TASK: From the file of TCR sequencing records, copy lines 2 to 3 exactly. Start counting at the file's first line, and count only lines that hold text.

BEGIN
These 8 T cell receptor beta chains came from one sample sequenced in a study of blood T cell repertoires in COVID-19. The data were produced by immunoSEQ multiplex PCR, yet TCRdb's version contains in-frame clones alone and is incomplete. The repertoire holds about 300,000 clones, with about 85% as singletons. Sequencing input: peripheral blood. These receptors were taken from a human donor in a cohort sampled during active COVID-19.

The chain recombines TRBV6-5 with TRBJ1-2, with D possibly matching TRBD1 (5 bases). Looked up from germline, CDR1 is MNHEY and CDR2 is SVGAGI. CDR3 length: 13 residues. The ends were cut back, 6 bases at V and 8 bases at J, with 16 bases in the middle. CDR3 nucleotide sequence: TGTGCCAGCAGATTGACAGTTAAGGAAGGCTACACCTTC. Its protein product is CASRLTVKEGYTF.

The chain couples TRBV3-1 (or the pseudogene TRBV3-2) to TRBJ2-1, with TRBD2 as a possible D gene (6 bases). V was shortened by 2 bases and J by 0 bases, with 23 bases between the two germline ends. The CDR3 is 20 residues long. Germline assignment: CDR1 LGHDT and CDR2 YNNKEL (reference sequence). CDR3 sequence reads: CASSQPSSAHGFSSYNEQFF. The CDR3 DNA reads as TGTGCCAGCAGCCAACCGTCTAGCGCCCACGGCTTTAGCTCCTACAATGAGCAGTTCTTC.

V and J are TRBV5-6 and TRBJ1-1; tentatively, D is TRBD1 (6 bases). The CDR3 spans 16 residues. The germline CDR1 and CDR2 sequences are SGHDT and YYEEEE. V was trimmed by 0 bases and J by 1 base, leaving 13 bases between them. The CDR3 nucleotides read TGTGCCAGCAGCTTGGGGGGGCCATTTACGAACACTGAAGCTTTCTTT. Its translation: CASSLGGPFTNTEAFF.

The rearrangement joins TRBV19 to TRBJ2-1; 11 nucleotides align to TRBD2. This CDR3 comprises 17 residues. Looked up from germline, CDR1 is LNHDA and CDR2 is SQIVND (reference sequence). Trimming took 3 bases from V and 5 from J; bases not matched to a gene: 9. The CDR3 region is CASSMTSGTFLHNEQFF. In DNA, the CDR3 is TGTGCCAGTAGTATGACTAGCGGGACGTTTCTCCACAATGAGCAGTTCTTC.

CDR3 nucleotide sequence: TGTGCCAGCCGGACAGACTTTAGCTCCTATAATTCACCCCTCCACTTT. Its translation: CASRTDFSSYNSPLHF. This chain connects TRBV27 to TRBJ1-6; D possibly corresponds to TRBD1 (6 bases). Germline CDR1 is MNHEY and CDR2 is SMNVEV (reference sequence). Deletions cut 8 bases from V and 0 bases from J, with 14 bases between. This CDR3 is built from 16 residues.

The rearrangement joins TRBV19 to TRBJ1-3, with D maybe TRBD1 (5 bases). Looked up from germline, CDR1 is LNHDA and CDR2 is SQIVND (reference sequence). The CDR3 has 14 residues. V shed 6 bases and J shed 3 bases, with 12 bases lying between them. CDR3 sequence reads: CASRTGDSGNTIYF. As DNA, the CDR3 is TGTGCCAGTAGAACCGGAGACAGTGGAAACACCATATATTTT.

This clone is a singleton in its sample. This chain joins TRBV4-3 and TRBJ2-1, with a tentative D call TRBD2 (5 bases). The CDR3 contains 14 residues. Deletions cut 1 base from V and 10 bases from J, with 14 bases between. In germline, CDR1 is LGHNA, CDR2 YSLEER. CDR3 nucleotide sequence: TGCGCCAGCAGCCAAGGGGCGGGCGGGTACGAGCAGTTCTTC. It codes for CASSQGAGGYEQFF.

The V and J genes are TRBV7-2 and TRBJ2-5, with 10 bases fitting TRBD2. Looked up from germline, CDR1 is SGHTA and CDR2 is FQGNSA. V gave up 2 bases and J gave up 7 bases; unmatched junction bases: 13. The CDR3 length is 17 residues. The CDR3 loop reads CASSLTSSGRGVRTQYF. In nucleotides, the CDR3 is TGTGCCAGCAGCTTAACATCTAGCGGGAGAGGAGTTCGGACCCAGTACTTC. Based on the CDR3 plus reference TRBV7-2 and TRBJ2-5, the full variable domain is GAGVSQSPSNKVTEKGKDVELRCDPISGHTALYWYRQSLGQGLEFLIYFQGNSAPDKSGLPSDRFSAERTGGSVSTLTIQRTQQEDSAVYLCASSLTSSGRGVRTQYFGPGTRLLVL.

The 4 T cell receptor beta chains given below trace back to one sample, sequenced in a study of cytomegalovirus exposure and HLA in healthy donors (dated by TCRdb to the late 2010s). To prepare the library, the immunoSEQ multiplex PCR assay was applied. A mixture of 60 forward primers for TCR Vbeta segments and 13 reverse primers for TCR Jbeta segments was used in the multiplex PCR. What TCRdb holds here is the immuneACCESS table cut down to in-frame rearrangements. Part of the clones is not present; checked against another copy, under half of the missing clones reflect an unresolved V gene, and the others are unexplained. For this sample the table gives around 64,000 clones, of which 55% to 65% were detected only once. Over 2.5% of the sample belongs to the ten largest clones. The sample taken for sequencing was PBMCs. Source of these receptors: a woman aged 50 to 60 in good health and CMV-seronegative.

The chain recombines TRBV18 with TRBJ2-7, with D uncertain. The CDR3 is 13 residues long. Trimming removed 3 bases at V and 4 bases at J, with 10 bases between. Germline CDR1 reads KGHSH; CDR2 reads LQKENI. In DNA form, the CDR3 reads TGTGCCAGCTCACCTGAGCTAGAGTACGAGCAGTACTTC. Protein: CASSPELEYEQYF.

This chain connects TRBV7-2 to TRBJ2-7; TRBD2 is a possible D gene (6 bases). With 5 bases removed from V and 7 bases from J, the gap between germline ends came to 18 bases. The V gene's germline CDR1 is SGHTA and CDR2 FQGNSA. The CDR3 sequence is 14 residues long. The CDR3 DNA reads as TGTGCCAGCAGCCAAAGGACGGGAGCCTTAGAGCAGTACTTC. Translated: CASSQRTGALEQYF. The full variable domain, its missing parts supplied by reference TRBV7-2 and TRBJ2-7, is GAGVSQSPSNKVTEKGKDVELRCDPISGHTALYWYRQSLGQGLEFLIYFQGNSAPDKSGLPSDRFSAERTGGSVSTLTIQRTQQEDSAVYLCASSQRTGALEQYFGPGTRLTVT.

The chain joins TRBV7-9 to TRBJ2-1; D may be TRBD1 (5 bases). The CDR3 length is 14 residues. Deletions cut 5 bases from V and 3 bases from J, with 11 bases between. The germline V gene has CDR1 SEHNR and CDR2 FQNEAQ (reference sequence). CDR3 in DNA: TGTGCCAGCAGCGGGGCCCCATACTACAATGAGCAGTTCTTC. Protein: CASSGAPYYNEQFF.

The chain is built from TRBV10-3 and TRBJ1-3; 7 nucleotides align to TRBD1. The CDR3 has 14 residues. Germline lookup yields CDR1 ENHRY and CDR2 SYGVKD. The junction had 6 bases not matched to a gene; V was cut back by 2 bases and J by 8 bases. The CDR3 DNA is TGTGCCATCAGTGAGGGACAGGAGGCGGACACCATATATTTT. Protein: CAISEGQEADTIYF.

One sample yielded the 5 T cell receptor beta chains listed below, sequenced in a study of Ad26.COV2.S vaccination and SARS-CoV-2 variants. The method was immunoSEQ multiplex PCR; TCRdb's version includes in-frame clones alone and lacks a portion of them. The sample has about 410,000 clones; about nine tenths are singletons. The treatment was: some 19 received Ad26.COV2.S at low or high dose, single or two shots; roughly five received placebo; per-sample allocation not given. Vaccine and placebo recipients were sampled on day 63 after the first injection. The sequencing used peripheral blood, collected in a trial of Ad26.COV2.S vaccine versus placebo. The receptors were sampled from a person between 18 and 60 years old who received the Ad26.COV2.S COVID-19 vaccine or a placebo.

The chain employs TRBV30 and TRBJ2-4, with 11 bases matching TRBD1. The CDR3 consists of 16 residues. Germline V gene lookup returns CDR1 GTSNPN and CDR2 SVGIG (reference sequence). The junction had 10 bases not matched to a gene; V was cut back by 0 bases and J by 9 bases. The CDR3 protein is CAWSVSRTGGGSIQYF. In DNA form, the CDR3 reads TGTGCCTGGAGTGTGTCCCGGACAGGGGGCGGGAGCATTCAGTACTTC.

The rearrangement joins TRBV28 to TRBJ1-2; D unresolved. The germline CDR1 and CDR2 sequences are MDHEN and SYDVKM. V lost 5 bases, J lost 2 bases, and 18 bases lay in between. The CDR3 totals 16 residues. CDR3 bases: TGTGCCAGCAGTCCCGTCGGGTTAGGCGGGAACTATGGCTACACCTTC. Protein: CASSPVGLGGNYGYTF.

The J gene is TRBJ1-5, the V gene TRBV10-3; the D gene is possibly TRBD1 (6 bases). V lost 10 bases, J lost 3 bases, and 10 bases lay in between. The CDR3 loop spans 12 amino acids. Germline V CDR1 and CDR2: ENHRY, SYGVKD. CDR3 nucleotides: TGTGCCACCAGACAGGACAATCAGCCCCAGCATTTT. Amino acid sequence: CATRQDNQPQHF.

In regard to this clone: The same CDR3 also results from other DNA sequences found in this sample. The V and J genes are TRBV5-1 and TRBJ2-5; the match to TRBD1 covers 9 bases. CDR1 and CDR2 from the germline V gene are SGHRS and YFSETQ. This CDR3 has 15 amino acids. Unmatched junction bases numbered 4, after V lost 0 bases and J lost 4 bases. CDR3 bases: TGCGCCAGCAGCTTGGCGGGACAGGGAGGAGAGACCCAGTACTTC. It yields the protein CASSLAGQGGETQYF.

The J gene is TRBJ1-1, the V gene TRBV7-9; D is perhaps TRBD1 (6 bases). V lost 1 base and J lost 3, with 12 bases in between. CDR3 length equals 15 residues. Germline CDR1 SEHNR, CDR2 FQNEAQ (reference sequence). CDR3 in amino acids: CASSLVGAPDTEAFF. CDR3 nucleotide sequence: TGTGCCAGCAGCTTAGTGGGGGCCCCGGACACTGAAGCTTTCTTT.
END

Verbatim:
The chain recombines TRBV6-5 with TRBJ1-2, with D possibly matching TRBD1 (5 bases). Looked up from germline, CDR1 is MNHEY and CDR2 is SVGAGI. CDR3 length: 13 residues. The ends were cut back, 6 bases at V and 8 bases at J, with 16 bases in the middle. CDR3 nucleotide sequence: TGTGCCAGCAGATTGACAGTTAAGGAAGGCTACACCTTC. Its protein product is CASRLTVKEGYTF.

The chain couples TRBV3-1 (or the pseudogene TRBV3-2) to TRBJ2-1, with TRBD2 as a possible D gene (6 bases). V was shortened by 2 bases and J by 0 bases, with 23 bases between the two germline ends. The CDR3 is 20 residues long. Germline assignment: CDR1 LGHDT and CDR2 YNNKEL (reference sequence). CDR3 sequence reads: CASSQPSSAHGFSSYNEQFF. The CDR3 DNA reads as TGTGCCAGCAGCCAACCGTCTAGCGCCCACGGCTTTAGCTCCTACAATGAGCAGTTCTTC.